Thoughts, essays, and writings on Liberty. Written by the heirs of Patrick Henry.

“When any government, or any church for that matter, undertakes to say to its subjects, This you may not read, this you must not see, this you are forbidden to know, the end result is tyranny and oppression no matter how holy the motives.”     Robert A. Heinlein

May 20, 2006

… To be hanged by the neck until dead

by Chris

“I hereby direct the sherrif of this county to remove you from this courtroom forthwith, and to transport you to the gallows, where before sundown this day you are to be hanged by the neck until dead; your body left to be picked at by the crows, until the Sherrif directs it to be cut down, drug to a shallow grave in unhallowed ground, and burried face down in the dirt.”

– Purported death sentence in the American west, attribution unknown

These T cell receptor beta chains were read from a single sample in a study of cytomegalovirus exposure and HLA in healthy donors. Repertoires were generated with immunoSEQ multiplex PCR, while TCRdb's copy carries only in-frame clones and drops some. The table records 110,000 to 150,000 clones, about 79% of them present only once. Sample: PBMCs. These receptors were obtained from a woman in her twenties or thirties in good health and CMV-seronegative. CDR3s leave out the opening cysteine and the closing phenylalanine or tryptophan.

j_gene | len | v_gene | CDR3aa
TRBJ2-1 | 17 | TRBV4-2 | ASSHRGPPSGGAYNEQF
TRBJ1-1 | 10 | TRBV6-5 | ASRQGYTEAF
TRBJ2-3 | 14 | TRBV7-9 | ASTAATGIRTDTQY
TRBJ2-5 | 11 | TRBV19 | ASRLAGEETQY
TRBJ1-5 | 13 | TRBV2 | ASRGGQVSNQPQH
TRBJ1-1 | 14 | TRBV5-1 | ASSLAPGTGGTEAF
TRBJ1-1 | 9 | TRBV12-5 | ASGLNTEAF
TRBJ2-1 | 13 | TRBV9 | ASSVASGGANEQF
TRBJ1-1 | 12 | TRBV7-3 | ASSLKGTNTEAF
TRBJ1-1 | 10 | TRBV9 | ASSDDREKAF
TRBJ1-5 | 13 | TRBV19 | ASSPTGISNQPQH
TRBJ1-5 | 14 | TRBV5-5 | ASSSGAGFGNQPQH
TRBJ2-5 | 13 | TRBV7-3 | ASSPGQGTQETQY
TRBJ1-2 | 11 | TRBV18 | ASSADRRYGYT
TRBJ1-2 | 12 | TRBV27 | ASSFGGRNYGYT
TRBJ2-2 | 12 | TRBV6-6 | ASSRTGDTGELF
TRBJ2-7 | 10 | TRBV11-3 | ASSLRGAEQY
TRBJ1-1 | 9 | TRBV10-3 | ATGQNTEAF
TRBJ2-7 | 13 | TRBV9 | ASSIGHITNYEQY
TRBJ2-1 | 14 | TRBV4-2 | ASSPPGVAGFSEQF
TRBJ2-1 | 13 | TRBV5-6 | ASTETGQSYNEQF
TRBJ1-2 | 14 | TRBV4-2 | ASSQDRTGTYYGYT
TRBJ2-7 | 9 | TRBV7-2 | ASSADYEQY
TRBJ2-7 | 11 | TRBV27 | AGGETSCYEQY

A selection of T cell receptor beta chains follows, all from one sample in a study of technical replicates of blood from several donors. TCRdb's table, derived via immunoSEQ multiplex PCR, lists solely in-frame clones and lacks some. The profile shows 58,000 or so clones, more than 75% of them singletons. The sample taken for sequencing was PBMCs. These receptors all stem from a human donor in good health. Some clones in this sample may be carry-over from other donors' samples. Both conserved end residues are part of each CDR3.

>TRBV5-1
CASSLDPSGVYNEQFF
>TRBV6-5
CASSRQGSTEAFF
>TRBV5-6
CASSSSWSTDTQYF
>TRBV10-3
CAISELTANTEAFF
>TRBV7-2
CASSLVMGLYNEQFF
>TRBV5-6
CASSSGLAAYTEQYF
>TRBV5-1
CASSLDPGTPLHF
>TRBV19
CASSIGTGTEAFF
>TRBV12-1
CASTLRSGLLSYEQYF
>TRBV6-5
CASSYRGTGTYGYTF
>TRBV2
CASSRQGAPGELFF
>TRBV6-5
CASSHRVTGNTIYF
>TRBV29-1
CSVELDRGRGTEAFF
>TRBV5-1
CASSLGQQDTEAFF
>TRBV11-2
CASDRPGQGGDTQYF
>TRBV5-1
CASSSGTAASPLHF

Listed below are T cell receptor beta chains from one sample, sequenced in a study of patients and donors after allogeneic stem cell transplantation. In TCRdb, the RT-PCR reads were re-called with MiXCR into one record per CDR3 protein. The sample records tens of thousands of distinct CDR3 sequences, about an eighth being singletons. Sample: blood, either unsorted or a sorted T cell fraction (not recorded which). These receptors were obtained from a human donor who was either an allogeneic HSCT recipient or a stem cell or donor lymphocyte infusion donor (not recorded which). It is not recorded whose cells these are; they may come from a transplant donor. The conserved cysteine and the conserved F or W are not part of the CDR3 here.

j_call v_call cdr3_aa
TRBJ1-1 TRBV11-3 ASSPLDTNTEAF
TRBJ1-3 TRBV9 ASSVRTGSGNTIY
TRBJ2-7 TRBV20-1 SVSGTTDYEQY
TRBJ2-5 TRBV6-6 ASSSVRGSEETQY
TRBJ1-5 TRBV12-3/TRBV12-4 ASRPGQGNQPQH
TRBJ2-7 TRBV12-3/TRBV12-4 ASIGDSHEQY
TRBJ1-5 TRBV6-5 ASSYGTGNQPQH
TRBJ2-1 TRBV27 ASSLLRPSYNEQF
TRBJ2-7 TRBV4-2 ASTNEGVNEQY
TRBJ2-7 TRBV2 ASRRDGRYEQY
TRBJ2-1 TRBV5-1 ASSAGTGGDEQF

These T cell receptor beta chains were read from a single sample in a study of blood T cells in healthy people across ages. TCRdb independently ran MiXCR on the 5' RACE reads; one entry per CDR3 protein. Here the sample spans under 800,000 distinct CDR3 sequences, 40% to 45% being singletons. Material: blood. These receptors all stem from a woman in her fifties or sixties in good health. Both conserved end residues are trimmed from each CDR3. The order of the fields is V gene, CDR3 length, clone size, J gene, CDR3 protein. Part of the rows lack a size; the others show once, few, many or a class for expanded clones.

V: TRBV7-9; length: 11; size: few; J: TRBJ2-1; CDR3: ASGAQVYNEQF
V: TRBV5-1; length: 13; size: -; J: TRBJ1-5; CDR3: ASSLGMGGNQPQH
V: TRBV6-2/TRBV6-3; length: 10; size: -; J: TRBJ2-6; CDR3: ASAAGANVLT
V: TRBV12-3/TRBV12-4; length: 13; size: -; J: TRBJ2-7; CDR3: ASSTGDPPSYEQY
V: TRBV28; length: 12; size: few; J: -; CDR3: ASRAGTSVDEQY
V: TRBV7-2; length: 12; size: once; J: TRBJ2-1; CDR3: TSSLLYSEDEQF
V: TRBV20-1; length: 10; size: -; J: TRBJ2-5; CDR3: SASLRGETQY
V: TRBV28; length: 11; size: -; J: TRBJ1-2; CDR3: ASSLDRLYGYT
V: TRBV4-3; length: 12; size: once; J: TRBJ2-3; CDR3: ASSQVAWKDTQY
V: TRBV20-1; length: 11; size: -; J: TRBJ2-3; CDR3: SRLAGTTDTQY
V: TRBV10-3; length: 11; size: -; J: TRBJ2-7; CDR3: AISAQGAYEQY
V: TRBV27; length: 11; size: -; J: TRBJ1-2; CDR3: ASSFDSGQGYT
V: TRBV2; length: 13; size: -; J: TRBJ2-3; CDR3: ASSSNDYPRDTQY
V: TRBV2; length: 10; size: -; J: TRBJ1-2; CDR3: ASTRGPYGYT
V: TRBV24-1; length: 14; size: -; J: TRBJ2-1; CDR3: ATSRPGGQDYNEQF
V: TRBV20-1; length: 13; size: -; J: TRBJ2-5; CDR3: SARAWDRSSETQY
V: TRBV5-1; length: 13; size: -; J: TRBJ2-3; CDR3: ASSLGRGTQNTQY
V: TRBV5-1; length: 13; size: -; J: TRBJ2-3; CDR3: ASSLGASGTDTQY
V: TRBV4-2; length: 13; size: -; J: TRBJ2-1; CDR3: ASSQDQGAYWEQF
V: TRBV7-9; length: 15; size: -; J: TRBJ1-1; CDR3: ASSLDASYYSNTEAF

Penn and Teller have a show called “Bullshit!” in which they take various elements of our society and culture and expose them as… bullshit.

My favorites so far are the gun control, and recycling episodes; but on the NoR forums yesterday someone brought up the death penalty show saying :

“Their Anti death penalty show used the ONLY good anti death penalty argument I have heard.

Do you REALLY trust the government to kill people?” — Yogi

Which is the only major reason I’m not sure about death penalty.

I have no existential crisis of governmental nature with regards to the death penalty. I don’t believe the “Sinking down to their level” or “The government shouldn’t be a murder” arguments. I think they are sheer sophistry in their nature, and used to disguise the true problem that these people have with the death penalty; in that ultimately the death penalty is the responsibility of the people, and if they are of the people then the responsibility for that persons death is theirs. Most of these folks don’t feel responsible enough to take care of a CAT nevermind having a life and death decision for another person.